Providence Decr. 19th 1807
Charles Collins jun. Esqr, Collector of the Customs for the Port of Bristol in this State calls upon me, on his way to the Seat of Government, to take a letter of introduction to the Secretary of State, with whom, while at Washington, he hopes to have the honor of conversing on subjects of a public nature. He desires to enjoy the advantages of perfect confidence in his political sentiments on the part of those near the President who may have the goodness to communicate to, or receive facts from, him, relative to the present and future state of affairs. Of these, as they respect Rhode-Island, he is well informed. Mr. Collins can command the introduction of our Members of Congress, but, it seems, he entertains, from some cause or other, the opinion that a line from myself will insure him, to the full as favorable a reception as he could hope for from any recommendation of those gentlemen. Such being the case I cannot but bestow the letter, though to flatter myself with the thought of standing high in your esteem is above, very far, what my vanity soars to, however, Mr. Collins is one of the very few influential characters in Rhode Island who appears to act from principle, he continues firm and erect while hundreds totter, in short he may be viewed as the representative of the real friends of the present administration of the general government in this quarter of the union and notwithstanding that his representations of things may differ most materially from those of others, pretending to be republicans and friends to the administration and their Country, who may be at Washington from this little state, still that difference ought not to take from his credit, for he is genuine in his creed and does not suffer himself to be driven from his democratic course by the gates of quidism or federalism.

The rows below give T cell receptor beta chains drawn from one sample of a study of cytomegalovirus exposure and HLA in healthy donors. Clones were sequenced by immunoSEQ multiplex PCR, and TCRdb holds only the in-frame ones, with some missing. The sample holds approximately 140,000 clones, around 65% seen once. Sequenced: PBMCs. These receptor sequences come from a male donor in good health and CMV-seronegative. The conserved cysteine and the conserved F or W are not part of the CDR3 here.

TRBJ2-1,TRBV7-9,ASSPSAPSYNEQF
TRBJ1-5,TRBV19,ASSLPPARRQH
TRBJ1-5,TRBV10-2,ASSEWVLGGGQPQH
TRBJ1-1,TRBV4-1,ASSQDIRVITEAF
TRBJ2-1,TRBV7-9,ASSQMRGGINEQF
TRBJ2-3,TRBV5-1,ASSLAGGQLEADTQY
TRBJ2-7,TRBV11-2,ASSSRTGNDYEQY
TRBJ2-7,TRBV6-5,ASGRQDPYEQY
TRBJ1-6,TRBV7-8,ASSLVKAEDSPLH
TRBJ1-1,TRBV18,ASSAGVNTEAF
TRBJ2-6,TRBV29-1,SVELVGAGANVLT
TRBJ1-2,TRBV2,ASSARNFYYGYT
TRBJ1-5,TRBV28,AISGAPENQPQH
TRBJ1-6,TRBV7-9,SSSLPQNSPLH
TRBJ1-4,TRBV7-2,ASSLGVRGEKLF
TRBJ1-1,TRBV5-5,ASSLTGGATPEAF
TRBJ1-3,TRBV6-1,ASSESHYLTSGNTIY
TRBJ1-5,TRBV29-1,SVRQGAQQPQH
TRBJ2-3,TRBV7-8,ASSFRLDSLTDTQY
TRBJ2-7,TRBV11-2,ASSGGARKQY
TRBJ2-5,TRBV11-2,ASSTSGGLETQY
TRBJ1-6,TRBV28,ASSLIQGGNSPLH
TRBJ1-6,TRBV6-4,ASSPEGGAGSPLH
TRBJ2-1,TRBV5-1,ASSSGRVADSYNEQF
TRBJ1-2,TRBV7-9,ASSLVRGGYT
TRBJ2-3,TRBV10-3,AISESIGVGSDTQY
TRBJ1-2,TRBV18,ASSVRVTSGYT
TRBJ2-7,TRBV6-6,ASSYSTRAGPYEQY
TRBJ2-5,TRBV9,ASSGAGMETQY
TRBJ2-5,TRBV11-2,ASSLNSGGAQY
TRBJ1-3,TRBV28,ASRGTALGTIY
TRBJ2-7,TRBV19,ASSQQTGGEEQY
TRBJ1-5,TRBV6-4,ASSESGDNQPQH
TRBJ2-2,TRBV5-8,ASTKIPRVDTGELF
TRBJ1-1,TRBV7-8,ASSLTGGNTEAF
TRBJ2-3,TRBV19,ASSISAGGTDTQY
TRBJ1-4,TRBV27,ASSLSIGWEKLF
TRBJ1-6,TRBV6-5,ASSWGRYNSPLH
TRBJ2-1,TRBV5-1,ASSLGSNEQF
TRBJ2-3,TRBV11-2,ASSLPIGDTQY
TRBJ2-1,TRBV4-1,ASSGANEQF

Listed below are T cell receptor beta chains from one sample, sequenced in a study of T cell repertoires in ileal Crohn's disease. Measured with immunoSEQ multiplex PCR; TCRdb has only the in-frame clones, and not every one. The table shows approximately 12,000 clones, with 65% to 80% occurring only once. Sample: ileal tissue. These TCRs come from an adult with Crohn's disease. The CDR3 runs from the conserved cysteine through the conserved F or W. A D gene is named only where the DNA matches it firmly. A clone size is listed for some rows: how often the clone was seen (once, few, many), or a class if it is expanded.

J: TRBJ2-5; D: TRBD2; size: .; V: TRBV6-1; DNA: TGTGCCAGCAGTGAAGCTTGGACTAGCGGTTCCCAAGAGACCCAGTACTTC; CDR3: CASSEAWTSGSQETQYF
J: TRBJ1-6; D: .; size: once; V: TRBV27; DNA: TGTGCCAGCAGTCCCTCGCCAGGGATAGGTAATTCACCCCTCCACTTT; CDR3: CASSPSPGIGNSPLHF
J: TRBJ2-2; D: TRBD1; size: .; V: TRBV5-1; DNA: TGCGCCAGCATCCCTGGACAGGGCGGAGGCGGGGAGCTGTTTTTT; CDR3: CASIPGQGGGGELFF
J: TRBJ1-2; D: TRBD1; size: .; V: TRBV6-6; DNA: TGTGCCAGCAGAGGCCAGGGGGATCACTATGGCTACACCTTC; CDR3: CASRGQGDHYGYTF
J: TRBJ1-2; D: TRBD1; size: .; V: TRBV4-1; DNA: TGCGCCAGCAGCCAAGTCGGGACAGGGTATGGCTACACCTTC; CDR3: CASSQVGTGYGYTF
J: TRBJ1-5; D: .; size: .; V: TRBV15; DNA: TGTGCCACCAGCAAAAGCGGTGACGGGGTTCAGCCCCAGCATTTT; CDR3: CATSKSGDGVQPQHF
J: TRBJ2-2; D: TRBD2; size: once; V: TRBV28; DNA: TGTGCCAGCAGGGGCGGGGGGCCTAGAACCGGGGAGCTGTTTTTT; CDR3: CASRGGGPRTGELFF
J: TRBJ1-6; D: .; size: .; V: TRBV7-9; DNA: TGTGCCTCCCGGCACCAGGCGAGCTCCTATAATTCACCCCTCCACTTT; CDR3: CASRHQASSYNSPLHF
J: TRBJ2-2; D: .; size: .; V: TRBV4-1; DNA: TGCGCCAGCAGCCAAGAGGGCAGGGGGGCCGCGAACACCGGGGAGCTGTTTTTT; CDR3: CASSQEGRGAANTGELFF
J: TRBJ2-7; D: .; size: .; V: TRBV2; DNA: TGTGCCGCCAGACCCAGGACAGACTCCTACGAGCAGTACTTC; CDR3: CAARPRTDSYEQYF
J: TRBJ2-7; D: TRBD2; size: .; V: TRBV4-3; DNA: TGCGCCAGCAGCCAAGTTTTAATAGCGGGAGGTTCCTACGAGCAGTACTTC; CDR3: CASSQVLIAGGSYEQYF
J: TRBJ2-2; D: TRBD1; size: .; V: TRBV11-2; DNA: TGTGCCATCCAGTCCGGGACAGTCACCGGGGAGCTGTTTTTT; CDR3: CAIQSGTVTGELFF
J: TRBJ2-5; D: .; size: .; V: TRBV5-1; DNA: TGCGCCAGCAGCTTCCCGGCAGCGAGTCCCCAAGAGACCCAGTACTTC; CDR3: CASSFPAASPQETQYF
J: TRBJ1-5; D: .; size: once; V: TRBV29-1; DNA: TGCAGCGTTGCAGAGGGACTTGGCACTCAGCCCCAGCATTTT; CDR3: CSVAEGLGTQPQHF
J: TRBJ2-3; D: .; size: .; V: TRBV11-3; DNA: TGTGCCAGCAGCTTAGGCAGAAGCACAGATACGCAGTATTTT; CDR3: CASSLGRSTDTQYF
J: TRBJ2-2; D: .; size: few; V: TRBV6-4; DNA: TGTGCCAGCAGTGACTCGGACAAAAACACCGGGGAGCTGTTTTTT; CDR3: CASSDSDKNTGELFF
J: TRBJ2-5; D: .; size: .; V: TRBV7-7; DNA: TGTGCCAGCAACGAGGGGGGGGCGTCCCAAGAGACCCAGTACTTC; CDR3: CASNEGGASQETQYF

Both Mr. Collins and myself will be truly sensible of your goodness and grateful for the condescension, if you should receive him as a warm friend of the administration, and particularly as entertaining the most elevated sentiments of that member of it whom I have now the honor to address, whose most humble and obedient servant, with the highest respect and admiration, I am, most sincerely
DLC: Papers of James Madison.